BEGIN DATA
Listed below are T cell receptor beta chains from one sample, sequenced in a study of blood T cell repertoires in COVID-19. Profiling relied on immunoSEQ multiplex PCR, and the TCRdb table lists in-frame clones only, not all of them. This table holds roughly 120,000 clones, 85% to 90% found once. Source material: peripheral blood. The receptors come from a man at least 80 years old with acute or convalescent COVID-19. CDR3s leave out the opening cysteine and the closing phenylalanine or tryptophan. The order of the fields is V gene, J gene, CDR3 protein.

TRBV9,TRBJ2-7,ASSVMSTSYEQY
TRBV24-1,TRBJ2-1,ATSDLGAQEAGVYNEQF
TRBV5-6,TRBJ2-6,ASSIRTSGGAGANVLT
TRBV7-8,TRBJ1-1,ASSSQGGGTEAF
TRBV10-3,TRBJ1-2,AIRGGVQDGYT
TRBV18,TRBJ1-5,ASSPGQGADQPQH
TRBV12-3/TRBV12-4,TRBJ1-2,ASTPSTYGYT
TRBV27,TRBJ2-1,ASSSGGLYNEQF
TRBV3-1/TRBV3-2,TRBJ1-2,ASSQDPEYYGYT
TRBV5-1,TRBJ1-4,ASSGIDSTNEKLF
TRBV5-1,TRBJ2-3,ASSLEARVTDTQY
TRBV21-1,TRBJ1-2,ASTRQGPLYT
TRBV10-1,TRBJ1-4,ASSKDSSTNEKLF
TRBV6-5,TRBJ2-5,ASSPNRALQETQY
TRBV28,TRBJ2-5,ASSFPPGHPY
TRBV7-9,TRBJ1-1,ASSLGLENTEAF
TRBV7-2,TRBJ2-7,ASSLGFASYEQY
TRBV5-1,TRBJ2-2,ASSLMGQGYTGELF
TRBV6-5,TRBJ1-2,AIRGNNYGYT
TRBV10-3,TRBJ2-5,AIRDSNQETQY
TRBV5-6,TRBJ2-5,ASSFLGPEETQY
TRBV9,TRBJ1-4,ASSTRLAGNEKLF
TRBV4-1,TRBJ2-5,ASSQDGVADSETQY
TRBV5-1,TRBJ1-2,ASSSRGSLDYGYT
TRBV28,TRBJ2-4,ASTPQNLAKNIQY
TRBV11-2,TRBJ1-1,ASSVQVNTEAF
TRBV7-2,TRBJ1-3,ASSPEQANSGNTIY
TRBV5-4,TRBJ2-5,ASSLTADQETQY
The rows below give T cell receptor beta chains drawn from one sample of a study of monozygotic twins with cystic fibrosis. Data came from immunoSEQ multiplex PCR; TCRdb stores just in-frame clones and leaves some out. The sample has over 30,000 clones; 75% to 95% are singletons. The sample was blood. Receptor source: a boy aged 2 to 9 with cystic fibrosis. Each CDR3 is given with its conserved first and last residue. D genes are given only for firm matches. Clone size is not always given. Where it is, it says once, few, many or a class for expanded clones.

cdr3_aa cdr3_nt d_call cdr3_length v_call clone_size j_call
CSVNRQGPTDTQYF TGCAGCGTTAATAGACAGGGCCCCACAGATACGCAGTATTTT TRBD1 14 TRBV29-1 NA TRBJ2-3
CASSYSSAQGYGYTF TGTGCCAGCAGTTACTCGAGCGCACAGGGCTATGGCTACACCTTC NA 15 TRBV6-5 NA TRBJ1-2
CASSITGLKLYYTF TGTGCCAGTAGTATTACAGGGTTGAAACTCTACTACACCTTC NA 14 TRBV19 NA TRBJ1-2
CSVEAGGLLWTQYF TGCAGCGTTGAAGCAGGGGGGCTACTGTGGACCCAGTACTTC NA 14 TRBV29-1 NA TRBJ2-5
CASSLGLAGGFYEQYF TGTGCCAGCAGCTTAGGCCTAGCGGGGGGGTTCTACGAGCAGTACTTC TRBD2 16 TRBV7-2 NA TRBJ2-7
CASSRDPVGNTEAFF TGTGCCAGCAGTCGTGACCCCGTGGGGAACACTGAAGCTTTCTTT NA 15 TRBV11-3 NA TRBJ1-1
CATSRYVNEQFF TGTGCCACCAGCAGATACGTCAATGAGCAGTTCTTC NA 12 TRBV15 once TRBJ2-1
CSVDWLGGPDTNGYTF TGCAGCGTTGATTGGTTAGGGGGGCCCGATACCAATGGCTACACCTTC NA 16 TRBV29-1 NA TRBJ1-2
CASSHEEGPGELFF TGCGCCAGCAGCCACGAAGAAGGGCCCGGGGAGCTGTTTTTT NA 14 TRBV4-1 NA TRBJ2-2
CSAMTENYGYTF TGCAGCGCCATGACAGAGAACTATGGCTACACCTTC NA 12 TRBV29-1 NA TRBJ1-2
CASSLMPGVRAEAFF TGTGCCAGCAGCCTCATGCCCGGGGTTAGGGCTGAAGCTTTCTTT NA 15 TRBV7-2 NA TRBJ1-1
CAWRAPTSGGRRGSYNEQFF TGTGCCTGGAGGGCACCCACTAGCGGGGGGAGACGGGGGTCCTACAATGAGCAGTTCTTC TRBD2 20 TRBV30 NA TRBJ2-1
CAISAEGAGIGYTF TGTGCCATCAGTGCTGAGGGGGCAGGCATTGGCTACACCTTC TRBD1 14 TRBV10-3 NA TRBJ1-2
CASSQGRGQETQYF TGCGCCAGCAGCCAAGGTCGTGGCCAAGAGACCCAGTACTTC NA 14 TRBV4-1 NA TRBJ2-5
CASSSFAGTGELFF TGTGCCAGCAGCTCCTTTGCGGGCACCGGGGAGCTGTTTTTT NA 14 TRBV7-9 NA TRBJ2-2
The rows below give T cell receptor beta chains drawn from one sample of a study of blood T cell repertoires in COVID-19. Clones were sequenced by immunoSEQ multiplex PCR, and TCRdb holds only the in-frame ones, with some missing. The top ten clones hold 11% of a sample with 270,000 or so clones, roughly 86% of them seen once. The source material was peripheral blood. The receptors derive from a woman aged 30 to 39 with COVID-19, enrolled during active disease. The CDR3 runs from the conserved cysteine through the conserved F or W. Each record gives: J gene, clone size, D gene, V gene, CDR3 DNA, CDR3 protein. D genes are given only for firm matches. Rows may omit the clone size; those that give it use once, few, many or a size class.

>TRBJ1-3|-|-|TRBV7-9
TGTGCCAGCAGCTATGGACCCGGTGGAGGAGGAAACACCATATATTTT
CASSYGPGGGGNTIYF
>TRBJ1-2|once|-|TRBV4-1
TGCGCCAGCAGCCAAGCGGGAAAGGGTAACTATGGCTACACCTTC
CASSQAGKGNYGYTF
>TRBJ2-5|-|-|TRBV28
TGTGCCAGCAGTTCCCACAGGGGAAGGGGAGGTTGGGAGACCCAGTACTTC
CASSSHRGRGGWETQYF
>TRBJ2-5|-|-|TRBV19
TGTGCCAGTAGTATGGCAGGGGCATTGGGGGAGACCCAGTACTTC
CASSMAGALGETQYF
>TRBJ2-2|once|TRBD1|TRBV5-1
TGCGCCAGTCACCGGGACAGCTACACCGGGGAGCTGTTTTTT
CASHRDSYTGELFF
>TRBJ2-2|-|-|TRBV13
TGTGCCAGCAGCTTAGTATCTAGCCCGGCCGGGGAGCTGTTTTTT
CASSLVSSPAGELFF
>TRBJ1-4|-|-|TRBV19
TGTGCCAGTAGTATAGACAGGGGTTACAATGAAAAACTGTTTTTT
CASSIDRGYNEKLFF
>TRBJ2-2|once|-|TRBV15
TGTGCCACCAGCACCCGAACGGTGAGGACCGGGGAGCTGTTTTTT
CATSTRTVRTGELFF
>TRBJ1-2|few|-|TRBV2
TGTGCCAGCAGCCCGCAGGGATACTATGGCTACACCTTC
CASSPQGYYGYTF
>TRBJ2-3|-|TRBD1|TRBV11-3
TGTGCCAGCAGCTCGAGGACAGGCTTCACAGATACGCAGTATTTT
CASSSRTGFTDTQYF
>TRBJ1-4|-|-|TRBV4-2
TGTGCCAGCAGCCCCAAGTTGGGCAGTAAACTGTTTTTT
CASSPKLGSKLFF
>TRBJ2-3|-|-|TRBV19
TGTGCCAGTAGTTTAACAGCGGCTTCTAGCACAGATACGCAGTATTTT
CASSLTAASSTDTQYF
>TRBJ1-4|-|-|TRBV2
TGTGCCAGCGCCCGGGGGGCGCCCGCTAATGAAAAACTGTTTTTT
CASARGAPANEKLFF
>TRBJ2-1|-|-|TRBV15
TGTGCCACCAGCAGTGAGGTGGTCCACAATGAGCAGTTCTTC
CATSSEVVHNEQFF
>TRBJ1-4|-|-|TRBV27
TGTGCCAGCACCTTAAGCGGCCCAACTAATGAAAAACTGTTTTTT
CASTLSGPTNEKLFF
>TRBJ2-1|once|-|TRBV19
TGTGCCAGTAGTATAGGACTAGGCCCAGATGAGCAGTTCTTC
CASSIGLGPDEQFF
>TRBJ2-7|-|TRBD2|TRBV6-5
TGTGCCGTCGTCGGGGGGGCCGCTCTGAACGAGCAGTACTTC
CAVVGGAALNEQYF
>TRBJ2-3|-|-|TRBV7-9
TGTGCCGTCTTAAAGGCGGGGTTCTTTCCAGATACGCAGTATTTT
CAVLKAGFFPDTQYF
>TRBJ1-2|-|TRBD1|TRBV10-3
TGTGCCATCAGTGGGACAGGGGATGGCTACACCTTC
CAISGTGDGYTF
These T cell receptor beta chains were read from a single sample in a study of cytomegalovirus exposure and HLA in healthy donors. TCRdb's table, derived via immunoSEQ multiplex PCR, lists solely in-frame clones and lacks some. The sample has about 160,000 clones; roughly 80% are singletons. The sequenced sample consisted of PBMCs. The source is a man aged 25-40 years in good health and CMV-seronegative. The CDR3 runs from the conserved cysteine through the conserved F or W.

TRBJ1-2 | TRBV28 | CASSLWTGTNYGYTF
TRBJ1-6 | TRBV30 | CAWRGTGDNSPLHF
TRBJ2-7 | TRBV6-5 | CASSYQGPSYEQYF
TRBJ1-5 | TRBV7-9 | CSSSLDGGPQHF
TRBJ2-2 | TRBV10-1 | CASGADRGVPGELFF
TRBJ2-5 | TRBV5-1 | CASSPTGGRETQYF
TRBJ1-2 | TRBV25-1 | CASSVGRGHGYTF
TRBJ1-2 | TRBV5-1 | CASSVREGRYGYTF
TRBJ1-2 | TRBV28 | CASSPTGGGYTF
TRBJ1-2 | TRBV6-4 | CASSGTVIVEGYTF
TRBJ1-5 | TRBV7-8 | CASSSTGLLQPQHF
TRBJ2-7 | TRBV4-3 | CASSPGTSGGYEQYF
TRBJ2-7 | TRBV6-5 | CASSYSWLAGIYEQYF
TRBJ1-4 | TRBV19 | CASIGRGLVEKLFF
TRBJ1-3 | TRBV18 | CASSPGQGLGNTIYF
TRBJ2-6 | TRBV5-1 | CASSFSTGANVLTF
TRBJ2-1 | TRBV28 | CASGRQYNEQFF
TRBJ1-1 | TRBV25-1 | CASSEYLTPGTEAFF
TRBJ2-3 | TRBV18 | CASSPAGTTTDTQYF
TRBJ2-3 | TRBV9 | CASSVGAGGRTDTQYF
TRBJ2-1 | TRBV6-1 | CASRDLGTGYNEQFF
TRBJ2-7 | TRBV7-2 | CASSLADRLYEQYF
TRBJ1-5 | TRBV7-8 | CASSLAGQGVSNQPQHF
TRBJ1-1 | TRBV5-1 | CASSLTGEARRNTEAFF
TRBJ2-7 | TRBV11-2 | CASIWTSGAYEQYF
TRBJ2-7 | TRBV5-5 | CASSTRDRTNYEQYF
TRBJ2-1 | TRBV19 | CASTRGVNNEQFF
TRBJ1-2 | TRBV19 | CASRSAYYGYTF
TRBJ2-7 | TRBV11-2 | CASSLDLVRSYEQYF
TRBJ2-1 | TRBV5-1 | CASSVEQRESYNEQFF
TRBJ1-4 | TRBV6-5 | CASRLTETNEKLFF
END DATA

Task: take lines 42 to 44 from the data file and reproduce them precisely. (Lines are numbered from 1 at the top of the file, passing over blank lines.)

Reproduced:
CASSLMPGVRAEAFF TGTGCCAGCAGCCTCATGCCCGGGGTTAGGGCTGAAGCTTTCTTT NA 15 TRBV7-2 NA TRBJ1-1
CAWRAPTSGGRRGSYNEQFF TGTGCCTGGAGGGCACCCACTAGCGGGGGGAGACGGGGGTCCTACAATGAGCAGTTCTTC TRBD2 20 TRBV30 NA TRBJ2-1
CAISAEGAGIGYTF TGTGCCATCAGTGCTGAGGGGGCAGGCATTGGCTACACCTTC TRBD1 14 TRBV10-3 NA TRBJ1-2